50 years ago, Donnie Walsh formed the Downchild Blues Band in downtown Toronto. Now known as simply Downchild, the Canadian blues legends perform at the Grand Theatre this Thursday as part of their 50th anniversary tour.
“We’re gonna give ‘em the whole package,” said lead singer Chuck Jackson. “We’re gonna play the hits and try and get something in from each one of our albums. There will be a few songs from our last few CDs, some special guests, a couple of duets. It’s hard picking from so many great songs. Sometimes we have to rock-paper-scissors to get songs in.”
After 50 years as a band, and with nearly 30 with Jackson as lead singer, Jackson doesn’t hesitate to give proper credit as to the longevity of the band.
“It’s our fans,” he said. “We’ve got such great fans across the country. People have been coming to see us for 50 years, and now they’re bringing their kids and their grandkids, and we’re reaching a whole new generation.”
Although the blues is arguably even less in the mainstream now than it has been in the past, Jackson is encouraged by the current state of the genre.
“We have lots of young kids, you know, that are maybe learning how to play guitar and really enjoying the show and coming up for autographs,” said Jackson. “And blues has had a few shots in the arms over the years: The Blues Brothers in the 70s, Stevie Ray Vaughan, Jeff Healey playing in Roadhouse. And now we have streaming and all these blues channels on satellite radio. There’s still lots of interest in blues and Canadian blues.”
The band are not strangers to the area. Jackson estimates Downchild has played in Kingston around 25 to 30 times over the years.
“Playing in Kingston is great, especially because sometimes Dan Aykroyd will show up. It’s always a joy to do stuff with him, and he’s always been so gracious with us.”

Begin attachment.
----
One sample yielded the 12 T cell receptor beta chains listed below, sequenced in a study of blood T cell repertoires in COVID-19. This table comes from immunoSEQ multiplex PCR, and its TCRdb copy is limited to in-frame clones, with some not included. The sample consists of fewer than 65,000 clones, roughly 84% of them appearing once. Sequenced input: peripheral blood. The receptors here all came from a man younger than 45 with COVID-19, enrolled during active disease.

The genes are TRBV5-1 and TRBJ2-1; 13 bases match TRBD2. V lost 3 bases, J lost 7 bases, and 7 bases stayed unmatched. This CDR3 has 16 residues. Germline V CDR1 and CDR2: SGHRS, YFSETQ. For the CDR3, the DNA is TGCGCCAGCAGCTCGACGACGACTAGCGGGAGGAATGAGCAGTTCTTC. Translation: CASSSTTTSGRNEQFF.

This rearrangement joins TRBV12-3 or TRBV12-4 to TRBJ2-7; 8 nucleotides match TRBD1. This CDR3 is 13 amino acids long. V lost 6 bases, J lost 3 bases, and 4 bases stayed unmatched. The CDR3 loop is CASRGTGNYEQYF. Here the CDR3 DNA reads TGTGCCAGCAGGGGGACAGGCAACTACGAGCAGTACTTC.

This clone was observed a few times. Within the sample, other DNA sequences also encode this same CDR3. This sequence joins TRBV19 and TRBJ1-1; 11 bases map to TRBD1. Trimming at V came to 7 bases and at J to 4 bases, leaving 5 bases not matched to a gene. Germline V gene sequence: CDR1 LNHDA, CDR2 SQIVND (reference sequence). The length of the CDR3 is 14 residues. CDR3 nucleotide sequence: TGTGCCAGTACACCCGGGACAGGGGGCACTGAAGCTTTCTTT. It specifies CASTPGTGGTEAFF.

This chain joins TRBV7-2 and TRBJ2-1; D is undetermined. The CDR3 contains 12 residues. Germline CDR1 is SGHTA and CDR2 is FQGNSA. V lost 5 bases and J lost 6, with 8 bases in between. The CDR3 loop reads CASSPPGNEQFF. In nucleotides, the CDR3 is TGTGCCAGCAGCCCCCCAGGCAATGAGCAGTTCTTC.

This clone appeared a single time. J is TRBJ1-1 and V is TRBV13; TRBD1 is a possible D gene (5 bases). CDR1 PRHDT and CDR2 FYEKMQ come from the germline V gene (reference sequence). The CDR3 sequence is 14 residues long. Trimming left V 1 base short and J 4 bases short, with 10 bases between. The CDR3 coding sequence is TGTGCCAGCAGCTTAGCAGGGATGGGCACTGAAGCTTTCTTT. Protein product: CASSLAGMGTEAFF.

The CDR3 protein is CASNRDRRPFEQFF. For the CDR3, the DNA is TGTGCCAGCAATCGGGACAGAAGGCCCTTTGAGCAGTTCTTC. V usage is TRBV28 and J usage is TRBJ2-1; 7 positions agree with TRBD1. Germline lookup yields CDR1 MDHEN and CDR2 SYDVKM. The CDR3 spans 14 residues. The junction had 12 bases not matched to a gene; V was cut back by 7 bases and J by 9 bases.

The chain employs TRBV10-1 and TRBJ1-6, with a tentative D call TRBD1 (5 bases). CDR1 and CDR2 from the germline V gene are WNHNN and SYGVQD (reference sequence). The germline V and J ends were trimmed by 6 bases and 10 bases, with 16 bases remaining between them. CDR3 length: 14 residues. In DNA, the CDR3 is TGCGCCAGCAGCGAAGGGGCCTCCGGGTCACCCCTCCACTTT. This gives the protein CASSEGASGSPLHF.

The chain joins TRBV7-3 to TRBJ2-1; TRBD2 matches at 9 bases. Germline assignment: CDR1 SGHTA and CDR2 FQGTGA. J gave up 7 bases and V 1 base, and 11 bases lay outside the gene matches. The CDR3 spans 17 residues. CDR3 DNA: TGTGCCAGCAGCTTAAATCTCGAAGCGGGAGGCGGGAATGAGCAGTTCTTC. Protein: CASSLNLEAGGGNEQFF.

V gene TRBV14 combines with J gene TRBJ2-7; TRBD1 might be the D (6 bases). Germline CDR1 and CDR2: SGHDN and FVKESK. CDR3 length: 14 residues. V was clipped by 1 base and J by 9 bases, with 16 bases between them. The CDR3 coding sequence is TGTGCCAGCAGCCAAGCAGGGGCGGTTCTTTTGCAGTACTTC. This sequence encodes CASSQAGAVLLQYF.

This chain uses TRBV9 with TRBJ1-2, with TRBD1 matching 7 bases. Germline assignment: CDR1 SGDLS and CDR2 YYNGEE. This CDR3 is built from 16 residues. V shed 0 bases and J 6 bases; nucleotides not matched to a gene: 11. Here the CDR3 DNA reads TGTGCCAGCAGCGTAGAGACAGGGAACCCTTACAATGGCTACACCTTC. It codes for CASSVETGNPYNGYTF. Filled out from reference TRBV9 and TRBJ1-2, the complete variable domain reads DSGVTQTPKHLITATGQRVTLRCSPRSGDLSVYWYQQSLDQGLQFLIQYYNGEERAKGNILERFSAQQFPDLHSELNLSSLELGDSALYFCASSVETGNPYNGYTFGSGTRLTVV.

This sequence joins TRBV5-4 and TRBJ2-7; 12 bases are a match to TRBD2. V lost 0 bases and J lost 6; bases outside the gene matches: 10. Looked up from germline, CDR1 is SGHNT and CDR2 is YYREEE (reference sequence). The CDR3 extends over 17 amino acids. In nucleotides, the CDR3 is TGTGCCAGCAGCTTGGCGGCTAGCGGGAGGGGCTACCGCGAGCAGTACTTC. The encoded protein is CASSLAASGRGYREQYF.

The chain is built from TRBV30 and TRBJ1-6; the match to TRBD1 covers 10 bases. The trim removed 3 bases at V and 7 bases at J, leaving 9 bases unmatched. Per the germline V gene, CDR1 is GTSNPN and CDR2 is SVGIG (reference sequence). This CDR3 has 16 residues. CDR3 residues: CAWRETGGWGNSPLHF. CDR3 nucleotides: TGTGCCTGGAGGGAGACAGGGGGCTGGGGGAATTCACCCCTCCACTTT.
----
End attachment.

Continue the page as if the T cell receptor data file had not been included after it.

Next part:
Downchild’s current tour started in June, with a date at Grossman’s Tavern in Toronto, where the band first performed 50 years ago to the day.
“It was rockin’,” said Jackson. “We don’t play in bars anymore, we mostly do theatres and festivals, so it was really nice and very intimate. People were dancing like crazy and you could reach right out and they were just right in front of you.”
Despite having sung the song at every show he’s performed since 1990, Jackson still loves belting out Downchild’s biggest hit.
“I’ve sang Flip Flop and Fly probably 5000 times, and it’s probably still my favourite,” he said. “Though Mississippi Woman/Mississauga Man from our last record is a lot of fun and it always gets a great response.”
Downchild is Kingston on Thursday and Ottawa on Friday with another Canadian blues legend Suzie Vinnick opening both shows. After that, the 50th anniversary tour resumes in the spring with an east coast tour.
“We don’t plan too much further ahead,” said Jackson. “At our age, you take it a year at a time. There are lots of sold-out shows coming up, so as long as that happens, we’ll keep going.”
Downchild plays the Grand Theatre this Thursday, November 28 at 7:30 p.m. Tickets are available through the Grand Theatre box office.